These numbers are a problem for those who do hope to attain degrees out of their reach.

So within our education systems, there is a flaw of gross inequity. And within the mental healthcare systems, it seems proper care is not always being offered.

When you combine these two issues with the academic, financial, social, and professional pressure of college, it becomes dangerous. This puts the future of a generation’s professional and personal wellbeing at risk for failure.

No matter where this class-action lawsuit goes, I know we can do better as a people. There needs to be a higher value on mental health as well as equity within education as a whole.

Students have to get to a point of being suicidal; it doesn’t just happen out of the blue. And children need to be educated properly from the very beginning– all children from all backgrounds, with some way for them to reach higher education if they would like to.

We Need Change
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Photo by Marco Bianchetti on Unsplash

Think of the world we are about to live in, the one we want our kids and grandkids to thrive in. We shouldn’t have to live within these broken systems that foster inequity and improper treatment. And they shouldn’t either, not when we can start making a change for better now.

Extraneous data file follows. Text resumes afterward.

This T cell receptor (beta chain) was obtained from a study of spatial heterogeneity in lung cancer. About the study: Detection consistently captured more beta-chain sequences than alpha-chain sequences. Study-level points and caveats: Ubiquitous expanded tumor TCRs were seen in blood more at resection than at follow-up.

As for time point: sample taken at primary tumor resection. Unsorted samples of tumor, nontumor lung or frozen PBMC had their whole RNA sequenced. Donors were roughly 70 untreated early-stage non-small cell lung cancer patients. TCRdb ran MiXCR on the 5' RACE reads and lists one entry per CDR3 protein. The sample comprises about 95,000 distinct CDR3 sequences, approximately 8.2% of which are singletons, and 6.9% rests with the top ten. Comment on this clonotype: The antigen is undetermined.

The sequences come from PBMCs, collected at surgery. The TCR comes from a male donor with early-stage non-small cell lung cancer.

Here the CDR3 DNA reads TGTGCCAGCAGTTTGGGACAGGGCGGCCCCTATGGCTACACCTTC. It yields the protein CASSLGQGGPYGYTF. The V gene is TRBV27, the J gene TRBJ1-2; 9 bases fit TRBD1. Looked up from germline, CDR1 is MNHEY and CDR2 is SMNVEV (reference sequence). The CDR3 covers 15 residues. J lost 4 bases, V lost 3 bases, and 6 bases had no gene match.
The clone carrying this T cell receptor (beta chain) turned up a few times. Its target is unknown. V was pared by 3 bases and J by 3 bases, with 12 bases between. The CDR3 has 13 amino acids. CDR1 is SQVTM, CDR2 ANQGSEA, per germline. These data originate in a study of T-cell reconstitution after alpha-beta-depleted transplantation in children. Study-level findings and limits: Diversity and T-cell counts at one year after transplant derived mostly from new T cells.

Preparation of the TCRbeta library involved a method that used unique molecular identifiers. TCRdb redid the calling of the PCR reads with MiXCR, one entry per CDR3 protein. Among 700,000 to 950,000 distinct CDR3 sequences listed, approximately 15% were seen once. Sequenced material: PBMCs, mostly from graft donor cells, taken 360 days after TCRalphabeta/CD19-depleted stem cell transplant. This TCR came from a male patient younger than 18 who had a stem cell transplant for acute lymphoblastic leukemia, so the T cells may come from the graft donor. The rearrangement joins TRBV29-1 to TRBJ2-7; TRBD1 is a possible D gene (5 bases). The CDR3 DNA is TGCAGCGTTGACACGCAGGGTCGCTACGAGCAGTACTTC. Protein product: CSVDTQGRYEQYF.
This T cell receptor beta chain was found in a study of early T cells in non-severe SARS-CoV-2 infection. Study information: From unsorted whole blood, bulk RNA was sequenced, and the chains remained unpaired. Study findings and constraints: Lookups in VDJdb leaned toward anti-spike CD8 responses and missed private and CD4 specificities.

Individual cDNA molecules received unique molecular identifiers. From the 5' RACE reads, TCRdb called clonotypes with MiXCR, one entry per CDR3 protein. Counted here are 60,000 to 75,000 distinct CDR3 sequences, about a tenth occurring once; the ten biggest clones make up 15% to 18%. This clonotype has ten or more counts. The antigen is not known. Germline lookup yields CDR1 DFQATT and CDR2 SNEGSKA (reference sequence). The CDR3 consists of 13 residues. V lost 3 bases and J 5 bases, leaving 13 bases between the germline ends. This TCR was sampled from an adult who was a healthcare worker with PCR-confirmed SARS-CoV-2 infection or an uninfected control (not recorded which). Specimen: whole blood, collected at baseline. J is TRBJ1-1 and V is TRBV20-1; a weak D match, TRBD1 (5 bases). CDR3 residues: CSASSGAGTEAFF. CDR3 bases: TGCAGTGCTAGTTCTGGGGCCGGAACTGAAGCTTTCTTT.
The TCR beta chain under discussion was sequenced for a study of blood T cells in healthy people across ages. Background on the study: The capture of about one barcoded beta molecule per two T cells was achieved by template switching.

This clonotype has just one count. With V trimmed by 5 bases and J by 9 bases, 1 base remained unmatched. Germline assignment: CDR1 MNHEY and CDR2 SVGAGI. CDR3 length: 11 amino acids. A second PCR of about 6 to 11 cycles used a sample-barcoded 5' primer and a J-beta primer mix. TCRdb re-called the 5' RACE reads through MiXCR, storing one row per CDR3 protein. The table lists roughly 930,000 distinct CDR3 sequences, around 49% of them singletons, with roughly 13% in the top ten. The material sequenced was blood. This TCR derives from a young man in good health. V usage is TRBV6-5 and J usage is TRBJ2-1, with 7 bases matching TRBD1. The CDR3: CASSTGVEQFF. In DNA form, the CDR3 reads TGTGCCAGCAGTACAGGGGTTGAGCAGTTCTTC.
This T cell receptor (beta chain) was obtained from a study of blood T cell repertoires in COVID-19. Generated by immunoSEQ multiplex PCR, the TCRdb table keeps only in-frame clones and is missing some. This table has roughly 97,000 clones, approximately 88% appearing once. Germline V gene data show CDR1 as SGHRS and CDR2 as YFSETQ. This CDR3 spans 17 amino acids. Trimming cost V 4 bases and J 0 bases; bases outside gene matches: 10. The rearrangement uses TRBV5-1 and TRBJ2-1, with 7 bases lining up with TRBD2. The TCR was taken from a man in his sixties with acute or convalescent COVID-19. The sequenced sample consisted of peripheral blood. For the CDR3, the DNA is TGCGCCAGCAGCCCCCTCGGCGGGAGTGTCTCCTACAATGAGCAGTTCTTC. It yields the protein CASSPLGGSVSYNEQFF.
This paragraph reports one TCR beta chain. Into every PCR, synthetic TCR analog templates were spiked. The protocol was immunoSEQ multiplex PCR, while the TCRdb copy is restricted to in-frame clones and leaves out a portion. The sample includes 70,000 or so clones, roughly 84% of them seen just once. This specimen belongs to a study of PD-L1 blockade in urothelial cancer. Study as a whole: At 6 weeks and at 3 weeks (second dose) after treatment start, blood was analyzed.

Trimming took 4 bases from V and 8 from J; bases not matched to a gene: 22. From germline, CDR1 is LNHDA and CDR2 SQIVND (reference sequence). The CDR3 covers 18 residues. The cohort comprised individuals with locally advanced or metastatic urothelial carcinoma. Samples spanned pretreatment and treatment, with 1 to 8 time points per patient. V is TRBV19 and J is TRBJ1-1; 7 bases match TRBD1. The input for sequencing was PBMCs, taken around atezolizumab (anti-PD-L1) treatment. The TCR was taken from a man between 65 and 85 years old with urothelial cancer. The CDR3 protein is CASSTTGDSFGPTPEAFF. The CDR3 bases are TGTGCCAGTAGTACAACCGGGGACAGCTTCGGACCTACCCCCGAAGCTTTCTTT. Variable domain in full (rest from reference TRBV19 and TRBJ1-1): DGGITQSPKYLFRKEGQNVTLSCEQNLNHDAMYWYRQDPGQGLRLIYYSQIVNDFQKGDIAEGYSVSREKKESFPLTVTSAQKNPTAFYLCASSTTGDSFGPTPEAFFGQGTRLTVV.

Those students are using the law to make a difference. As of today, I have my voice for change so I am using it.

*Cue Allstate guy “are you in good hands?” voice…

So what are you going to do about it?

A Quick Reminder on Mental Health

henry-be-239191Last week I told you all I had a post planned, but I moved it to this week due to some new circumstances… Well it’s next week isn’t it?! So here we go.

We are now in the second week of May, what I like to remember as Mental Health Awareness Month and also Asian/Pacific Islander Heritage Month— today I’m focusing on that first part. This isn’t just for people diagnosed with mental health issues or those who have love ones who are, this is for everyone. Because just as much as a broken leg can hold us back from our routines, a broken mentality can do the same. Just in a different way than one might expect.